5 things you need to remember in doing TeleAAC evaluations.

I’m going to just say it: COVID19 has changed things. TeleAAC became a “thing” years ago but because of COVID now needs to know how to do the job they felt comfortable or maybe even only borderline comfortable doing it live, but now, online. 

Last month I spoke about this during the Prenkte Romich Company’s webinar “TeleAAC Evaluations”

To break it down into a few short steps, I wanted to share 5 things that help me along the way.

  1. Device selection.

If you know your devices well (big and small, cheap and expensive, dedicated and non-dedicated), you will be able to select some devices based off of the client’s case history / profile already reviewed.

  1. Day & Time  = scheduling

The beauty of teletherapy to me is hopefully it provides you slightly more flexibility. Now, perhaps you could see that client during a time before you were traveling between clients. Or perhaps you can see that client now when their caregiver or significant other can be present where previously in person that wasn’t an option. Schedule it around them and not you. Schedule it around a time that works, they’re awake, they’re interested and motivated.

  1. Creativity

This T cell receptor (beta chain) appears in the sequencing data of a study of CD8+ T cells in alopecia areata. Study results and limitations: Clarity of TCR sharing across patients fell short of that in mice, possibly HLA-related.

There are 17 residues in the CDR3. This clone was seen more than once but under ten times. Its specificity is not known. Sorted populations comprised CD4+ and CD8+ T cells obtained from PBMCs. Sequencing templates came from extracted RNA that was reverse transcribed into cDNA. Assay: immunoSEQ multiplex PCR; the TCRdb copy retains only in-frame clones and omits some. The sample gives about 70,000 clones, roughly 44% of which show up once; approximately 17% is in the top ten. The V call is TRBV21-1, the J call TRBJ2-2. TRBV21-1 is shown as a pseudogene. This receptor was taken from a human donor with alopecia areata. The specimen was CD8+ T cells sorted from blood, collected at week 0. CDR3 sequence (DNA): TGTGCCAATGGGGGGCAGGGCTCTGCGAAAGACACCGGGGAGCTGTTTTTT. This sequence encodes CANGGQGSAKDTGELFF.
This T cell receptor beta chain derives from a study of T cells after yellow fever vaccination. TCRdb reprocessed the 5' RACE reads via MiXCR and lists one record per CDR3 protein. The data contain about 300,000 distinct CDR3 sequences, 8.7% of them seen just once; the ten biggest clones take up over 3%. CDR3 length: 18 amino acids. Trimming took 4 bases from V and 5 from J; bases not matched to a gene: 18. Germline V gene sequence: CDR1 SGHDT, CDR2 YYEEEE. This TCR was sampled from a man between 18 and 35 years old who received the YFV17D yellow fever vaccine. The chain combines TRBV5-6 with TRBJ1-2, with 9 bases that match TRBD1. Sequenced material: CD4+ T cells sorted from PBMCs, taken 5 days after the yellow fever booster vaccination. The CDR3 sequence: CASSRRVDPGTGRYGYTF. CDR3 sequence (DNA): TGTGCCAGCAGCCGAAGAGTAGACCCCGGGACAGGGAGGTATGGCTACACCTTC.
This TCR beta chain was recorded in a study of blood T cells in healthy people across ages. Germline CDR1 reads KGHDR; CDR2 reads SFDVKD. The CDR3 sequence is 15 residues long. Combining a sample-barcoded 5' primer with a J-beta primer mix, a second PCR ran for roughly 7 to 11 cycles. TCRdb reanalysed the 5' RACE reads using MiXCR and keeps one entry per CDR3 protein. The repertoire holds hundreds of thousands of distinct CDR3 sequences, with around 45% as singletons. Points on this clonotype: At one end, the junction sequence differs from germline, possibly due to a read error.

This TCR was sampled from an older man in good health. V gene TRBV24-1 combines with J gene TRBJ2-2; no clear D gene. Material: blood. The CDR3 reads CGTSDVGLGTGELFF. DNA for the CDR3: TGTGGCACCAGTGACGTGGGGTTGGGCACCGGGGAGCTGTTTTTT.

Learn greenscreen. Learn screenshare. Learn document camera usage. Research attention grabbing activity on TeachersPayTeachers (TPT) or boomcardslearning or other googled avenues. Transition your activities and games into a digitized format. I once saw a therapist turn her own CandyLand game into a digital version with Google Drawing. It was great! So Creative!

  1. Preparation

Ok, so I’ll be honest. TeleAAC does require more time in preparation for me. I can’t grab something and run with it. Overpreparation is a must. This requires conversations with the support person on the other side of the screen. This requires devices to be programmed prior to the session. Therefore you need to know the words you are hoping to target before the session starts.

  1. Data 

Let the support person (e.g. caregiver, staff, teacher, parent) assist you in the data you need. Providing them data sheets ahead of time and explaining what you are looking for during the evaluation process and why will help you keep the support person in your court. And obviously, the data is so important for your report and for your fight to get this AAC system funded!